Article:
The late Pleistocene offers a unique opportunity to study ecological processes involved in structuring communities because of the climate change engendered by the last glaciation. I quantitatively assessed changes in the distributions of mammals to determine the degree to which species shifted their ranges independently over broad time scales (Lyons, 2003). Next, I examined changes in community composition over broad time scales and assessed the effect of range shifts on community composition using simulation models. Although there was some degree of turnover in all communities, results indicate that the geographic pattern of community similarity through time was more complex than a strict prediction using independent range shifts would imply (Lyons, 2005). Community turnover was larger than expected only when climate change was large enough to cause species to shift across biogeographic provinces.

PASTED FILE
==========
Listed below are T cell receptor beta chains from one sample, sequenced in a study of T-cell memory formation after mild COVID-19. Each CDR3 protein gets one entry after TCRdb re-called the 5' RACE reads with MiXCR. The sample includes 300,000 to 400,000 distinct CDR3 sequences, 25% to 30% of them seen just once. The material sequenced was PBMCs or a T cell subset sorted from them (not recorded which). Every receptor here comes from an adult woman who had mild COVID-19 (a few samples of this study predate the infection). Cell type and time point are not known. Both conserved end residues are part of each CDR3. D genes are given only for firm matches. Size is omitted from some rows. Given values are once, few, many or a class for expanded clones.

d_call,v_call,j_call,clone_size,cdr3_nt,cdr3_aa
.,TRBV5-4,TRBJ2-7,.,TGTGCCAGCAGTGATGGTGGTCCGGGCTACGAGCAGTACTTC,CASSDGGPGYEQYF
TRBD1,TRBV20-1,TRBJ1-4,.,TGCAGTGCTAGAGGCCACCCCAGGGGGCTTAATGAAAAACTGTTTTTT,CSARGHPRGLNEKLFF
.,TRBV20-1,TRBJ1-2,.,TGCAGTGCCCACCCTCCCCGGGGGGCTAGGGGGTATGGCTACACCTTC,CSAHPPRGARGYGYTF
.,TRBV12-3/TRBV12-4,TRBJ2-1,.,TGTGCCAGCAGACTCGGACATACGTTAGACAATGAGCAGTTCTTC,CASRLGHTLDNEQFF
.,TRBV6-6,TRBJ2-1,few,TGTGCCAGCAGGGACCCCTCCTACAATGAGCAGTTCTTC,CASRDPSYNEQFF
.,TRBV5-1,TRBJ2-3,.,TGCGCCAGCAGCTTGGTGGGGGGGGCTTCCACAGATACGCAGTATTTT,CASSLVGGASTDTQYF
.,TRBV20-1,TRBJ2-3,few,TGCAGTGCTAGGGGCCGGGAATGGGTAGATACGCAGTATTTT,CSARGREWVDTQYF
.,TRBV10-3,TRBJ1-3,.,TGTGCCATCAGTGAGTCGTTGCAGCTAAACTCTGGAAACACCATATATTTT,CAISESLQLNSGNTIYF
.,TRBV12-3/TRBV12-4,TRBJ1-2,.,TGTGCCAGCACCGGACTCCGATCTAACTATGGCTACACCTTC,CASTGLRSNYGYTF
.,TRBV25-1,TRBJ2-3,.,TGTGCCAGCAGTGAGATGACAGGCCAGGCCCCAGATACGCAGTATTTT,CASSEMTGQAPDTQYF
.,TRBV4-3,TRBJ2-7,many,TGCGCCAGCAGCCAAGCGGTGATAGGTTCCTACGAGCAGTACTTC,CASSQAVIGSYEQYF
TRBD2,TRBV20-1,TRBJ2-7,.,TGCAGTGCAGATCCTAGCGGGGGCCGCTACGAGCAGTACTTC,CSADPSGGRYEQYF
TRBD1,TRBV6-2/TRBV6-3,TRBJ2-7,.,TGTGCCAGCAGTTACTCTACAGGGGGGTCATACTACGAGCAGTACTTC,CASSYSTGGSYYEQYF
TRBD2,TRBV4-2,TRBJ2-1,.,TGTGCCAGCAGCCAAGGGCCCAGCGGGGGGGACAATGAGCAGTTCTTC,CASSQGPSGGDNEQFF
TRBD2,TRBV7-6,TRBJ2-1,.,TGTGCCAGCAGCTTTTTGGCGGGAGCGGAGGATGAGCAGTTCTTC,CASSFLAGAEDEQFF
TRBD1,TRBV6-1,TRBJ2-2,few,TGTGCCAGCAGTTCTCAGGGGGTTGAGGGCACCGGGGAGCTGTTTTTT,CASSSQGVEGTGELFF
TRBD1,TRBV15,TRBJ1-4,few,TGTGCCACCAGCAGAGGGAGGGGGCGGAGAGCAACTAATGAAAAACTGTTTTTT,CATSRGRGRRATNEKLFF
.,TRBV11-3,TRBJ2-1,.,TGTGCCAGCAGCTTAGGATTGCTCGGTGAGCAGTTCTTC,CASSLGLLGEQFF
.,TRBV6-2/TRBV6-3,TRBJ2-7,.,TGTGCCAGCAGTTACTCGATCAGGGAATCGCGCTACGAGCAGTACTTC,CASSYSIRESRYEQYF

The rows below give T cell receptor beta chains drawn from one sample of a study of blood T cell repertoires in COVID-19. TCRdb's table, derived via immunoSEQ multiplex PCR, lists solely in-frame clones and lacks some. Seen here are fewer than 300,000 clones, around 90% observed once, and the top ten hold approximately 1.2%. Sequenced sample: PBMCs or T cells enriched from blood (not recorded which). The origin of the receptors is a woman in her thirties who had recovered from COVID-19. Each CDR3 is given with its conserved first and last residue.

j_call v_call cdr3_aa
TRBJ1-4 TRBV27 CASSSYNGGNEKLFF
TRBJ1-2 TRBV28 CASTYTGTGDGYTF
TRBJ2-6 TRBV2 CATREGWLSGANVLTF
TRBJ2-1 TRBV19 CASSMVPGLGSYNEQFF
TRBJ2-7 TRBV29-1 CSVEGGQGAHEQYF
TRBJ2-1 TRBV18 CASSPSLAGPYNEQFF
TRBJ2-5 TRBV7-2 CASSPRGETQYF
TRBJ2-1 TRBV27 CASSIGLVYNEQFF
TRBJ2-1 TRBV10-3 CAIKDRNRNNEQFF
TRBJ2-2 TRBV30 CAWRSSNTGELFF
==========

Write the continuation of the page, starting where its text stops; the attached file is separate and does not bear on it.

My recent work has concentrated on determining whether the way in which species shift their distributions was related to ecological or life history traits (Lyons et al 2010). In particular, I am interested in whether range shifts differ because of taxonomic identity, body size, topographic heterogeneity and whether the species survived the megafaunal extinction. We found that variation in body size, topographic relief, and some life history traits such a lifespan were related to the distance a species shifted their distribution (Lyons et al 2010). However, range shifts do no differ between victims and survivors of the megafaunal extinction (Grund et al. 2012). A follow up study using regression trees to evaluate the relationships between life history traits and range shifts indicates that species that have larger range shifts are species that have a life history that maximizes lifetime reproductive output for their body size (Lyons and Wagner in prep). That is, it is not just that larger bodied mammals can shift farther than smaller-bodied mammals. Small-bodied mammals with “fast” life histories also show large range shifts.